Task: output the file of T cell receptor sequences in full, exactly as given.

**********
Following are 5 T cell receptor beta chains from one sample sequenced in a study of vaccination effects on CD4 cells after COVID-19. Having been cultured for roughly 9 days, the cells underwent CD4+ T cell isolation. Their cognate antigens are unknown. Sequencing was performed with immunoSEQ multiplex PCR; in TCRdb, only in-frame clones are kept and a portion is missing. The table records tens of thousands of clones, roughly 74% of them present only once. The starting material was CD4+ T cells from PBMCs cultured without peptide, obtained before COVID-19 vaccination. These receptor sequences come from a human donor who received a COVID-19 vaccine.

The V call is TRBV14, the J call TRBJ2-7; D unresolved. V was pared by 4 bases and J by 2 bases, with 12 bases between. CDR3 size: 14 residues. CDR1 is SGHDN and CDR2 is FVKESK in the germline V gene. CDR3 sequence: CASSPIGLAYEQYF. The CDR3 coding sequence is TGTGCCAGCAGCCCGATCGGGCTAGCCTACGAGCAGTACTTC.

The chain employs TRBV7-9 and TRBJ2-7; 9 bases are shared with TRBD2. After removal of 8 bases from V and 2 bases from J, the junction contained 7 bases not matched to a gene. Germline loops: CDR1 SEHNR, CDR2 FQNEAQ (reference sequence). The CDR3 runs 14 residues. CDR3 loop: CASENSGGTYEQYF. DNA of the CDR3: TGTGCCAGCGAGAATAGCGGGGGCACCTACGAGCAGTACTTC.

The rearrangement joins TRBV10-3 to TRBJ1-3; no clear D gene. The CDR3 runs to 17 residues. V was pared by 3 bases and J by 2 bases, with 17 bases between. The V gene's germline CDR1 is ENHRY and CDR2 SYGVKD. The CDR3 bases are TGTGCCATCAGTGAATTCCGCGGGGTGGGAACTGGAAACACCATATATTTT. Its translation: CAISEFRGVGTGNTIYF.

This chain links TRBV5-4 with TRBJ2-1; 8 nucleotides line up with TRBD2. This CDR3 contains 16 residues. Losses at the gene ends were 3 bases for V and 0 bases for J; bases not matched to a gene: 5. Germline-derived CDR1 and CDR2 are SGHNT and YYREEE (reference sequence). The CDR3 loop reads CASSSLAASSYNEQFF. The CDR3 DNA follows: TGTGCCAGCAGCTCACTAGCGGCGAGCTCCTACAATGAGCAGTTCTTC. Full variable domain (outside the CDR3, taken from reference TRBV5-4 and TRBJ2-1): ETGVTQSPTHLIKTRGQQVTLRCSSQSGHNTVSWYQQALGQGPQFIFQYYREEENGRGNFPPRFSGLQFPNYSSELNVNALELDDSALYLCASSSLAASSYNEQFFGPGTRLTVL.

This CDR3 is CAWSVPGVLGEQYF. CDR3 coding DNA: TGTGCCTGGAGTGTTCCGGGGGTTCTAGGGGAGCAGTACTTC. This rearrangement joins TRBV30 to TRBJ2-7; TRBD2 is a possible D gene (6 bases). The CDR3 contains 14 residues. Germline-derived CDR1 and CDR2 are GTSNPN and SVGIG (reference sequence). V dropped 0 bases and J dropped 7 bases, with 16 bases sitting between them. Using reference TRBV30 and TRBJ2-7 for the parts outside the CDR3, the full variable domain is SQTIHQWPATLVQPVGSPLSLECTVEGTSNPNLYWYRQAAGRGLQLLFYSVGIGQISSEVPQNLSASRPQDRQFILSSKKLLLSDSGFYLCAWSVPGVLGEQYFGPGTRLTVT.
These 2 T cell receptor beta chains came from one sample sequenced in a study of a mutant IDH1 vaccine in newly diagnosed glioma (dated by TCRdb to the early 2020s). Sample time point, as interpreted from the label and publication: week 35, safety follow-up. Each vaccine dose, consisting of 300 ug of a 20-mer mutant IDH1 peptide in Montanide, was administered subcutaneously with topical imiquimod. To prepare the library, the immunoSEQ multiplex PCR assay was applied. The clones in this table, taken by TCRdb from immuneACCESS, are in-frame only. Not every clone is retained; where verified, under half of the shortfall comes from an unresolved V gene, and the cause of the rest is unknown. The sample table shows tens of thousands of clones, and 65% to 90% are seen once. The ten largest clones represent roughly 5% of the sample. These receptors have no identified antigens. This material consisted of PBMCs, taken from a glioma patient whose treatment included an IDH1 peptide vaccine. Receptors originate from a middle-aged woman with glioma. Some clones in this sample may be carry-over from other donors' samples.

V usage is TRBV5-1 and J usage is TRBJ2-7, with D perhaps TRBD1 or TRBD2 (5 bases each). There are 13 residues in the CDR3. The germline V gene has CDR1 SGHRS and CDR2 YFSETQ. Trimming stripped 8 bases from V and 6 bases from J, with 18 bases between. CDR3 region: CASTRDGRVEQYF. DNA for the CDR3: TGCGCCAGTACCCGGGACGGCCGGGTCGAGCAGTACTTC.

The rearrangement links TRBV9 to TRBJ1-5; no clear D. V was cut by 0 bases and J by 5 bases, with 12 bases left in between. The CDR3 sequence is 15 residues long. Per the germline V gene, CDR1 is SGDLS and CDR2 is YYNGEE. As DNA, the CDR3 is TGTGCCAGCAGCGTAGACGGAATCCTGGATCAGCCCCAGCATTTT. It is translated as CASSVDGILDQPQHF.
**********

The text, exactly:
Following are 5 T cell receptor beta chains from one sample sequenced in a study of vaccination effects on CD4 cells after COVID-19. Having been cultured for roughly 9 days, the cells underwent CD4+ T cell isolation. Their cognate antigens are unknown. Sequencing was performed with immunoSEQ multiplex PCR; in TCRdb, only in-frame clones are kept and a portion is missing. The table records tens of thousands of clones, roughly 74% of them present only once. The starting material was CD4+ T cells from PBMCs cultured without peptide, obtained before COVID-19 vaccination. These receptor sequences come from a human donor who received a COVID-19 vaccine.

The V call is TRBV14, the J call TRBJ2-7; D unresolved. V was pared by 4 bases and J by 2 bases, with 12 bases between. CDR3 size: 14 residues. CDR1 is SGHDN and CDR2 is FVKESK in the germline V gene. CDR3 sequence: CASSPIGLAYEQYF. The CDR3 coding sequence is TGTGCCAGCAGCCCGATCGGGCTAGCCTACGAGCAGTACTTC.

The chain employs TRBV7-9 and TRBJ2-7; 9 bases are shared with TRBD2. After removal of 8 bases from V and 2 bases from J, the junction contained 7 bases not matched to a gene. Germline loops: CDR1 SEHNR, CDR2 FQNEAQ (reference sequence). The CDR3 runs 14 residues. CDR3 loop: CASENSGGTYEQYF. DNA of the CDR3: TGTGCCAGCGAGAATAGCGGGGGCACCTACGAGCAGTACTTC.

The rearrangement joins TRBV10-3 to TRBJ1-3; no clear D gene. The CDR3 runs to 17 residues. V was pared by 3 bases and J by 2 bases, with 17 bases between. The V gene's germline CDR1 is ENHRY and CDR2 SYGVKD. The CDR3 bases are TGTGCCATCAGTGAATTCCGCGGGGTGGGAACTGGAAACACCATATATTTT. Its translation: CAISEFRGVGTGNTIYF.

This chain links TRBV5-4 with TRBJ2-1; 8 nucleotides line up with TRBD2. This CDR3 contains 16 residues. Losses at the gene ends were 3 bases for V and 0 bases for J; bases not matched to a gene: 5. Germline-derived CDR1 and CDR2 are SGHNT and YYREEE (reference sequence). The CDR3 loop reads CASSSLAASSYNEQFF. The CDR3 DNA follows: TGTGCCAGCAGCTCACTAGCGGCGAGCTCCTACAATGAGCAGTTCTTC. Full variable domain (outside the CDR3, taken from reference TRBV5-4 and TRBJ2-1): ETGVTQSPTHLIKTRGQQVTLRCSSQSGHNTVSWYQQALGQGPQFIFQYYREEENGRGNFPPRFSGLQFPNYSSELNVNALELDDSALYLCASSSLAASSYNEQFFGPGTRLTVL.

This CDR3 is CAWSVPGVLGEQYF. CDR3 coding DNA: TGTGCCTGGAGTGTTCCGGGGGTTCTAGGGGAGCAGTACTTC. This rearrangement joins TRBV30 to TRBJ2-7; TRBD2 is a possible D gene (6 bases). The CDR3 contains 14 residues. Germline-derived CDR1 and CDR2 are GTSNPN and SVGIG (reference sequence). V dropped 0 bases and J dropped 7 bases, with 16 bases sitting between them. Using reference TRBV30 and TRBJ2-7 for the parts outside the CDR3, the full variable domain is SQTIHQWPATLVQPVGSPLSLECTVEGTSNPNLYWYRQAAGRGLQLLFYSVGIGQISSEVPQNLSASRPQDRQFILSSKKLLLSDSGFYLCAWSVPGVLGEQYFGPGTRLTVT.
These 2 T cell receptor beta chains came from one sample sequenced in a study of a mutant IDH1 vaccine in newly diagnosed glioma (dated by TCRdb to the early 2020s). Sample time point, as interpreted from the label and publication: week 35, safety follow-up. Each vaccine dose, consisting of 300 ug of a 20-mer mutant IDH1 peptide in Montanide, was administered subcutaneously with topical imiquimod. To prepare the library, the immunoSEQ multiplex PCR assay was applied. The clones in this table, taken by TCRdb from immuneACCESS, are in-frame only. Not every clone is retained; where verified, under half of the shortfall comes from an unresolved V gene, and the cause of the rest is unknown. The sample table shows tens of thousands of clones, and 65% to 90% are seen once. The ten largest clones represent roughly 5% of the sample. These receptors have no identified antigens. This material consisted of PBMCs, taken from a glioma patient whose treatment included an IDH1 peptide vaccine. Receptors originate from a middle-aged woman with glioma. Some clones in this sample may be carry-over from other donors' samples.

V usage is TRBV5-1 and J usage is TRBJ2-7, with D perhaps TRBD1 or TRBD2 (5 bases each). There are 13 residues in the CDR3. The germline V gene has CDR1 SGHRS and CDR2 YFSETQ. Trimming stripped 8 bases from V and 6 bases from J, with 18 bases between. CDR3 region: CASTRDGRVEQYF. DNA for the CDR3: TGCGCCAGTACCCGGGACGGCCGGGTCGAGCAGTACTTC.

The rearrangement links TRBV9 to TRBJ1-5; no clear D. V was cut by 0 bases and J by 5 bases, with 12 bases left in between. The CDR3 sequence is 15 residues long. Per the germline V gene, CDR1 is SGDLS and CDR2 is YYNGEE. As DNA, the CDR3 is TGTGCCAGCAGCGTAGACGGAATCCTGGATCAGCCCCAGCATTTT. It is translated as CASSVDGILDQPQHF.